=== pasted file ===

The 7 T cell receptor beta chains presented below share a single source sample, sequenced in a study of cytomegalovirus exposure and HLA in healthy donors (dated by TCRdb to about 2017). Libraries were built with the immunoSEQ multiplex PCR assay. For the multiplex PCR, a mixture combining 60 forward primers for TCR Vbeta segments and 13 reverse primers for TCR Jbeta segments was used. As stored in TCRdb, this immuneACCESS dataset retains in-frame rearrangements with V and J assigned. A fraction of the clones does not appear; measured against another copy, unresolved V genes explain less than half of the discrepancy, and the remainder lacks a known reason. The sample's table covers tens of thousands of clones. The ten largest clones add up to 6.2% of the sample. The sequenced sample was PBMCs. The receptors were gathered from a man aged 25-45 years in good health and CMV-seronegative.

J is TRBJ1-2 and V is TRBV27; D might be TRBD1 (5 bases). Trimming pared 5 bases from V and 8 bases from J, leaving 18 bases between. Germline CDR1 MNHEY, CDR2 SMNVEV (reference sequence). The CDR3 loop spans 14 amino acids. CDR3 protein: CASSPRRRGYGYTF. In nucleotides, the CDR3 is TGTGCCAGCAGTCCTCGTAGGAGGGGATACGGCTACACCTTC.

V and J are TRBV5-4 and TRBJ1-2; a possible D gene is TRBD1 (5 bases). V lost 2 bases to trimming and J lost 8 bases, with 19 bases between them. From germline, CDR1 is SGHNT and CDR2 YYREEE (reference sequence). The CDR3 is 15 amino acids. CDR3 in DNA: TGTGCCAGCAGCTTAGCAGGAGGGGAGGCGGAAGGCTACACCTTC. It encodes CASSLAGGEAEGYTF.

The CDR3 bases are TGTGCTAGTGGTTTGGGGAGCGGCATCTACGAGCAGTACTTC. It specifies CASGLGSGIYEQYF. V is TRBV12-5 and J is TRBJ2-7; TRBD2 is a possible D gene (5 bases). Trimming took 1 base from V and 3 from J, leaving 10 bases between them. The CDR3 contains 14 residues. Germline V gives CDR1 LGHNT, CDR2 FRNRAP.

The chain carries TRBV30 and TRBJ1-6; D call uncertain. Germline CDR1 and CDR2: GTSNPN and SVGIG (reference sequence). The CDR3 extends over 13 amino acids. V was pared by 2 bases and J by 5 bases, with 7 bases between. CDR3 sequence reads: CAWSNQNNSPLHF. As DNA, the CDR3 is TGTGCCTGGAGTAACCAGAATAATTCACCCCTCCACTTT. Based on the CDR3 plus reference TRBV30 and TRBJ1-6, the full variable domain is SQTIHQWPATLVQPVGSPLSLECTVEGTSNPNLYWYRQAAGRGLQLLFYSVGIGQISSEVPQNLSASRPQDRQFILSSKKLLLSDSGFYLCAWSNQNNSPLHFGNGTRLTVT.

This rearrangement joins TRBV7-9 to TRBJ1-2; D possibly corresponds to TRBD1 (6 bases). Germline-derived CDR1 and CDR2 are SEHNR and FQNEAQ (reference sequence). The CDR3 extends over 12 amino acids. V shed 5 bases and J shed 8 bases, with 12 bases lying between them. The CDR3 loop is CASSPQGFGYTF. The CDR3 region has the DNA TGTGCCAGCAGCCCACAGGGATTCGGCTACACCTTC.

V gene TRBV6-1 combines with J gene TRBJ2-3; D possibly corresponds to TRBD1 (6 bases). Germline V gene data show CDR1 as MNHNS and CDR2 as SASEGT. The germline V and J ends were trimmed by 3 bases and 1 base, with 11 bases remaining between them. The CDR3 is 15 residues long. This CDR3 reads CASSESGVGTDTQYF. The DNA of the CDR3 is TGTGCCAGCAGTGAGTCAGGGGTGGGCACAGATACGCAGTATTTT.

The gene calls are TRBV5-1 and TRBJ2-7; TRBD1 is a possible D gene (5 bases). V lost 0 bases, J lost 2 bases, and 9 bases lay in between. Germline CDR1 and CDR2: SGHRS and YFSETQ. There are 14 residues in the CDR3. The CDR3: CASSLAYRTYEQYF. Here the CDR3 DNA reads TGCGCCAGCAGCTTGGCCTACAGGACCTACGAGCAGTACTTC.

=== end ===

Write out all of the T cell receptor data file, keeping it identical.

The 7 T cell receptor beta chains presented below share a single source sample, sequenced in a study of cytomegalovirus exposure and HLA in healthy donors (dated by TCRdb to about 2017). Libraries were built with the immunoSEQ multiplex PCR assay. For the multiplex PCR, a mixture combining 60 forward primers for TCR Vbeta segments and 13 reverse primers for TCR Jbeta segments was used. As stored in TCRdb, this immuneACCESS dataset retains in-frame rearrangements with V and J assigned. A fraction of the clones does not appear; measured against another copy, unresolved V genes explain less than half of the discrepancy, and the remainder lacks a known reason. The sample's table covers tens of thousands of clones. The ten largest clones add up to 6.2% of the sample. The sequenced sample was PBMCs. The receptors were gathered from a man aged 25-45 years in good health and CMV-seronegative.

J is TRBJ1-2 and V is TRBV27; D might be TRBD1 (5 bases). Trimming pared 5 bases from V and 8 bases from J, leaving 18 bases between. Germline CDR1 MNHEY, CDR2 SMNVEV (reference sequence). The CDR3 loop spans 14 amino acids. CDR3 protein: CASSPRRRGYGYTF. In nucleotides, the CDR3 is TGTGCCAGCAGTCCTCGTAGGAGGGGATACGGCTACACCTTC.

V and J are TRBV5-4 and TRBJ1-2; a possible D gene is TRBD1 (5 bases). V lost 2 bases to trimming and J lost 8 bases, with 19 bases between them. From germline, CDR1 is SGHNT and CDR2 YYREEE (reference sequence). The CDR3 is 15 amino acids. CDR3 in DNA: TGTGCCAGCAGCTTAGCAGGAGGGGAGGCGGAAGGCTACACCTTC. It encodes CASSLAGGEAEGYTF.

The CDR3 bases are TGTGCTAGTGGTTTGGGGAGCGGCATCTACGAGCAGTACTTC. It specifies CASGLGSGIYEQYF. V is TRBV12-5 and J is TRBJ2-7; TRBD2 is a possible D gene (5 bases). Trimming took 1 base from V and 3 from J, leaving 10 bases between them. The CDR3 contains 14 residues. Germline V gives CDR1 LGHNT, CDR2 FRNRAP.

The chain carries TRBV30 and TRBJ1-6; D call uncertain. Germline CDR1 and CDR2: GTSNPN and SVGIG (reference sequence). The CDR3 extends over 13 amino acids. V was pared by 2 bases and J by 5 bases, with 7 bases between. CDR3 sequence reads: CAWSNQNNSPLHF. As DNA, the CDR3 is TGTGCCTGGAGTAACCAGAATAATTCACCCCTCCACTTT. Based on the CDR3 plus reference TRBV30 and TRBJ1-6, the full variable domain is SQTIHQWPATLVQPVGSPLSLECTVEGTSNPNLYWYRQAAGRGLQLLFYSVGIGQISSEVPQNLSASRPQDRQFILSSKKLLLSDSGFYLCAWSNQNNSPLHFGNGTRLTVT.

This rearrangement joins TRBV7-9 to TRBJ1-2; D possibly corresponds to TRBD1 (6 bases). Germline-derived CDR1 and CDR2 are SEHNR and FQNEAQ (reference sequence). The CDR3 extends over 12 amino acids. V shed 5 bases and J shed 8 bases, with 12 bases lying between them. The CDR3 loop is CASSPQGFGYTF. The CDR3 region has the DNA TGTGCCAGCAGCCCACAGGGATTCGGCTACACCTTC.

V gene TRBV6-1 combines with J gene TRBJ2-3; D possibly corresponds to TRBD1 (6 bases). Germline V gene data show CDR1 as MNHNS and CDR2 as SASEGT. The germline V and J ends were trimmed by 3 bases and 1 base, with 11 bases remaining between them. The CDR3 is 15 residues long. This CDR3 reads CASSESGVGTDTQYF. The DNA of the CDR3 is TGTGCCAGCAGTGAGTCAGGGGTGGGCACAGATACGCAGTATTTT.

The gene calls are TRBV5-1 and TRBJ2-7; TRBD1 is a possible D gene (5 bases). V lost 0 bases, J lost 2 bases, and 9 bases lay in between. Germline CDR1 and CDR2: SGHRS and YFSETQ. There are 14 residues in the CDR3. The CDR3: CASSLAYRTYEQYF. Here the CDR3 DNA reads TGCGCCAGCAGCTTGGCCTACAGGACCTACGAGCAGTACTTC.